The first beta of the KOffice 1.4
release was announced on April
29, so we thought we'd take a look at this release and see how KOffice
was shaping up. How does KOffice 1.4 stack up against the competition,
namely OpenOffice.org and standalone applications like Gnumeric, Abiword and the
Since the release is still in beta, we were checking for features compared
to the other suites, but ignored any stability issues. To try out KOffice
we downloaded the "Klax" live
CD. There are also binary
packages and source code. We also compiled KOffice beta1 on Ubuntu
"Hoary" with no problems.
Since support for the Open
Document Format is one of the big features in KOffice 1.4, we decided
to test that out first. Unfortunately, we didn't have much luck. We started
by opening a document in OOWriter (from one of the OpenOffice.org 2 preview
releases from Ubuntu's package repository) and then saving it in the Open
Document Format. KWord refused to open the document, complaining about the
paper size. When we tried opening a document from KWord, saved in the Open
Document Format, it also failed. KWord had no trouble opening other file
types, including Microsoft Word, which is more likely to be found in the
wild at the moment anyway.
Next we tried out KSpread and KPresenter using some PowerPoint documents we
found online using Google and the Gnumeric testing
spreadsheets. Unfortunately, KSpread and KPresenter are a bit less
capable than OpenOffice.org or Gnumeric when it comes to handling these
documents. The test spreadsheets showed that KSpread doesn't implement many
of the functions that are available in Gnumeric and OpenOffice.org
Calc. KPresenter had trouble with the Microsoft PowerPoint document, only
displaying the text for the slide show and badly mangling the text
KWord, KSpread and KPresenter are fine for creating original documents, but
users may wish to look to OpenOffice.org or Gnumeric and AbiWord for
exchanging documents with users of Microsoft Office or OpenOffice.org.
We did like Kivio, the KOffice diagram and flowchart program. It comes with
a hefty selection of stencils, and the interface is clean and easy to
use. The beta is a bit unstable, but we expect that problem will be taken
care of before the final release.
Two applications that make their debut with the 1.4 release are Krita and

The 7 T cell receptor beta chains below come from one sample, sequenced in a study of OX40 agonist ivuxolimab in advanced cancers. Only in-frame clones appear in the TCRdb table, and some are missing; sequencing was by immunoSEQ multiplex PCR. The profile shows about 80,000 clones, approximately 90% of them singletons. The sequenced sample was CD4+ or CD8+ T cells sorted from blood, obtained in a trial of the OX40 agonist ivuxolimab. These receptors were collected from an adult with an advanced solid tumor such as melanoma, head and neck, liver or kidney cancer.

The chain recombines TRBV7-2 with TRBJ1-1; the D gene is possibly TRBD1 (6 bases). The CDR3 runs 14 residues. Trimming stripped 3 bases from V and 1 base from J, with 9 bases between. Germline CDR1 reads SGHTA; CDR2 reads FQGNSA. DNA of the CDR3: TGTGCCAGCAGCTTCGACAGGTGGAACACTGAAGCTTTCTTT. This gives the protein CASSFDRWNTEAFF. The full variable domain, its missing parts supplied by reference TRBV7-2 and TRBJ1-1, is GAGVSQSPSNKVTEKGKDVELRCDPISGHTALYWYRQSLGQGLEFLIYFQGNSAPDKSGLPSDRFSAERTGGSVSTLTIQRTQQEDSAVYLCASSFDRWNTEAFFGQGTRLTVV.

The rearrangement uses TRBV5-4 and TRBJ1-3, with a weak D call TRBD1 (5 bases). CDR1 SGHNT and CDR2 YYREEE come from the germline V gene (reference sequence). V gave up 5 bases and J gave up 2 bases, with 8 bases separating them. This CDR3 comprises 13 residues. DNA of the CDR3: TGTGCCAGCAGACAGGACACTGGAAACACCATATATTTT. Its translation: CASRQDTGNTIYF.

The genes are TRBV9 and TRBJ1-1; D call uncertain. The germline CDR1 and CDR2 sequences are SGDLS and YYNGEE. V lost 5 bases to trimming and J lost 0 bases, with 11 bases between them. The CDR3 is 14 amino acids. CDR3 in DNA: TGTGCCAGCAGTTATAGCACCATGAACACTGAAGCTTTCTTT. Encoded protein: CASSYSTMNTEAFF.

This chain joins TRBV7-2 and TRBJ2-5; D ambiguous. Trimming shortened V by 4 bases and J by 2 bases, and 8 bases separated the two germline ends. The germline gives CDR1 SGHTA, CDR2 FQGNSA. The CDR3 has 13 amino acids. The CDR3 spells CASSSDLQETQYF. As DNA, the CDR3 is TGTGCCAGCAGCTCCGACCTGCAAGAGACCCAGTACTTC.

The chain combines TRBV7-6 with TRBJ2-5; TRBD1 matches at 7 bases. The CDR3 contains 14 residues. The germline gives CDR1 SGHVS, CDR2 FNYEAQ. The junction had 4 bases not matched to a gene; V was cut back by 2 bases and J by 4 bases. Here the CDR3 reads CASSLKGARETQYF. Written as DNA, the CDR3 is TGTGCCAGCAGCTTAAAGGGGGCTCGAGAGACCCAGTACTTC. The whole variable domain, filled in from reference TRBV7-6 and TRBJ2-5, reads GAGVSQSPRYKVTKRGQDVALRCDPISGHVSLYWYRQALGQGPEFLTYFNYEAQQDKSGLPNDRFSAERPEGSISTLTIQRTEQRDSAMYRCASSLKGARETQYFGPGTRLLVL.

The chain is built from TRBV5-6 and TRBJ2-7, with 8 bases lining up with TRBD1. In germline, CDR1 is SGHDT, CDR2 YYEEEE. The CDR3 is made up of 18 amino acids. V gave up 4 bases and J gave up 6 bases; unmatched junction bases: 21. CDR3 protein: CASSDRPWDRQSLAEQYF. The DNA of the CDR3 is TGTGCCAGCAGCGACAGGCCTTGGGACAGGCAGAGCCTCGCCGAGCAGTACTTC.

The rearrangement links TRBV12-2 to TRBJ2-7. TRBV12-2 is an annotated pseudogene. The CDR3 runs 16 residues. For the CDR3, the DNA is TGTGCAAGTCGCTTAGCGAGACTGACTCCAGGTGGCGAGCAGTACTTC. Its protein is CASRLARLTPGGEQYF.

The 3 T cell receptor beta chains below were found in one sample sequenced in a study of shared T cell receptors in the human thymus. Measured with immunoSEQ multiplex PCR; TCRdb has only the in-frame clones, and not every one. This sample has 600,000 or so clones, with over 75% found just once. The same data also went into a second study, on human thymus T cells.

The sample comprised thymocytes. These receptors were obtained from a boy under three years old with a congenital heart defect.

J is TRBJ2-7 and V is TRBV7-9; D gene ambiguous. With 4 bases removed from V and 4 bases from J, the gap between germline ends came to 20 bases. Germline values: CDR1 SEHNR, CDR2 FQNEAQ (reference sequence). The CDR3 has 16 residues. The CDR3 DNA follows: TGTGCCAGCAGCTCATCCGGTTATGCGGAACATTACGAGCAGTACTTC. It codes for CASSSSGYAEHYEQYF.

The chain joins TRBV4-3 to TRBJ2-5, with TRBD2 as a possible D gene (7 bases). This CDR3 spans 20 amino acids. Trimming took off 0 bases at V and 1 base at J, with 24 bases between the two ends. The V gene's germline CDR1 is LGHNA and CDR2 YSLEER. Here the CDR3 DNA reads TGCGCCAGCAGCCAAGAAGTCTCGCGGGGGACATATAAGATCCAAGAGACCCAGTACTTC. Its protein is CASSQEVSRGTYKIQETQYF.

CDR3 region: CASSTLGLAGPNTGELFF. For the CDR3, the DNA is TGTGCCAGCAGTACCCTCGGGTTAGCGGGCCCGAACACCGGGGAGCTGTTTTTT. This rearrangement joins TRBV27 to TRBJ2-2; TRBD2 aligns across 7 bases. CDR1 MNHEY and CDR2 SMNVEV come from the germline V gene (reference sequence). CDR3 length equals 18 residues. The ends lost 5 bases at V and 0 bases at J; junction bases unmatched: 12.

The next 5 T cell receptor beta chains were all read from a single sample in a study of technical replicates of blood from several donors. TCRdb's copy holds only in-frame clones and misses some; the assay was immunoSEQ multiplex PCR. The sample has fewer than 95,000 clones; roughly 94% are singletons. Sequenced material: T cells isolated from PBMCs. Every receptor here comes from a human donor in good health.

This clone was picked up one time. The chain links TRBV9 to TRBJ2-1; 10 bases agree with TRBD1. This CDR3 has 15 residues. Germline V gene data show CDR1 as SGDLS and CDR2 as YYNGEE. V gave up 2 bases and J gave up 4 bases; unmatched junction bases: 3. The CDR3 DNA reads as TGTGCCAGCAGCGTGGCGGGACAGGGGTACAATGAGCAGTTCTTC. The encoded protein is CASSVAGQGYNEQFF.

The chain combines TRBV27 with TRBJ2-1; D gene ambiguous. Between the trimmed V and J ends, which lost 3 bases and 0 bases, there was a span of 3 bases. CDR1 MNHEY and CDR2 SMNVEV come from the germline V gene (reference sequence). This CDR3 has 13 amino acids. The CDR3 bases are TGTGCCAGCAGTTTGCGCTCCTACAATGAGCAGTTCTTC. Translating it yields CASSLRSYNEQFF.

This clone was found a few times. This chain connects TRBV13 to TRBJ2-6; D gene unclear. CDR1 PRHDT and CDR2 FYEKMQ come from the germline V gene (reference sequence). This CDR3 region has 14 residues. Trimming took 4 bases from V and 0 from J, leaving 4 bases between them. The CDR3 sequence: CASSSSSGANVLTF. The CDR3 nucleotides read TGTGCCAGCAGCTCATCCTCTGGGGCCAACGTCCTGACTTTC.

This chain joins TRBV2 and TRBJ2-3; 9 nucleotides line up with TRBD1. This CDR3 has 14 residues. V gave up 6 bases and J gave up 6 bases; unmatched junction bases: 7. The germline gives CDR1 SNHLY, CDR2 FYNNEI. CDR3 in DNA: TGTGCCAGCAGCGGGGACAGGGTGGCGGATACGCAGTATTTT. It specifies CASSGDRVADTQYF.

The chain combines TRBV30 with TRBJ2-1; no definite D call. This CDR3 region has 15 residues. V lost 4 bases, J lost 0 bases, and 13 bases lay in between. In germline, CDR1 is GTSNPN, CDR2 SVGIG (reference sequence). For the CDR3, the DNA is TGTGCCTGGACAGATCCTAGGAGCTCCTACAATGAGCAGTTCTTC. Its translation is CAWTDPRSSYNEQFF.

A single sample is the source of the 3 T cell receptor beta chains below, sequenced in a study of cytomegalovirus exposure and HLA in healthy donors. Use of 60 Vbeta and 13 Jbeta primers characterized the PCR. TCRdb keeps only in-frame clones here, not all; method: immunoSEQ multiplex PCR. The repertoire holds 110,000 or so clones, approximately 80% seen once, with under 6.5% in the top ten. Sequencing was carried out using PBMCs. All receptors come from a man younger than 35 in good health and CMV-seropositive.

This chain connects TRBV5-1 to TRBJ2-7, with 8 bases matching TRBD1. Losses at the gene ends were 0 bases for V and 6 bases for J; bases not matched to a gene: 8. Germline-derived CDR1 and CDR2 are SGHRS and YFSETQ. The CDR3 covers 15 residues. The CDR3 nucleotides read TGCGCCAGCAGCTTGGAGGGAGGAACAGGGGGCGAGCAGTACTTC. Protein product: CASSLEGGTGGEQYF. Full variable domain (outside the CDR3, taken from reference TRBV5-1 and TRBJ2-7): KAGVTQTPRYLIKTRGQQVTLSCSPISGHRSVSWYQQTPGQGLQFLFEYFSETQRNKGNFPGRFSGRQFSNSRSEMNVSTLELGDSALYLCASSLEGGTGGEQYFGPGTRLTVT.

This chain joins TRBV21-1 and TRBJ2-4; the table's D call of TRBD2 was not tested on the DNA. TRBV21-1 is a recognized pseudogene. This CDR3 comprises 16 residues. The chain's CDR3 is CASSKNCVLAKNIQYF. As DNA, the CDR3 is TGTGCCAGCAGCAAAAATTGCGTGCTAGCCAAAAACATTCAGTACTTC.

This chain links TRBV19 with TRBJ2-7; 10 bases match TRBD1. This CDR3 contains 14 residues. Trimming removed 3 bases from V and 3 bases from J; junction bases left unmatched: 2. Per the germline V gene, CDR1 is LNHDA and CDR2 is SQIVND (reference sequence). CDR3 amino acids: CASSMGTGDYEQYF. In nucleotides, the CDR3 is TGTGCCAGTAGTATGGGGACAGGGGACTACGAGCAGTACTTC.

Kexi. Krita is an image editing application, and Kexi is a database
management application. Krita looks promising, though it doesn't seem quite
as full-featured as The Gimp just yet. It offers a much different interface
than the Gimp and is a bit crowded at first, making it a bit difficult to
work on larger images. Krita does allow the user to open new windows with
the same image, but this is also a bit less than optimal.
Kexi could be the Access-like application that many Linux users are looking
for. It's a bit rough around the edges at the moment, but it could be the
answer for many Linux users who want to create simple databases that do not
require MySQL or PostgreSQL backend.
KOffice also includes KChart, Karbon14, KFormula and Kugar. Kugar is an
application for generating "business quality reports." KChart is, as the
name suggests, an application for generating charts. It can be used as a
standalone application or within KSpread. It offers a fairly extensive
variety of chart types, including bar charts, polar charts, and "ring"
charts. Karbon14 is a Illustrator-like application. We didn't get time to
test it extensively.
Users who are interested in test-driving KOffice should check out the
"Klax" live CD -- it's a relatively small download and offers the full
range of KOffice apps and the KDE 3.4 desktop. The final KOffice 1.4
release is slated
In all, it looks like the KOffice 1.4 release will be a significant move
forward for KOffice. In some ways, several of the KOffice components are
still a way behind the other free office applications in terms of document
format support and features, but the suite does provide a usable
alternative for Linux users who don't require extensive Microsoft Office
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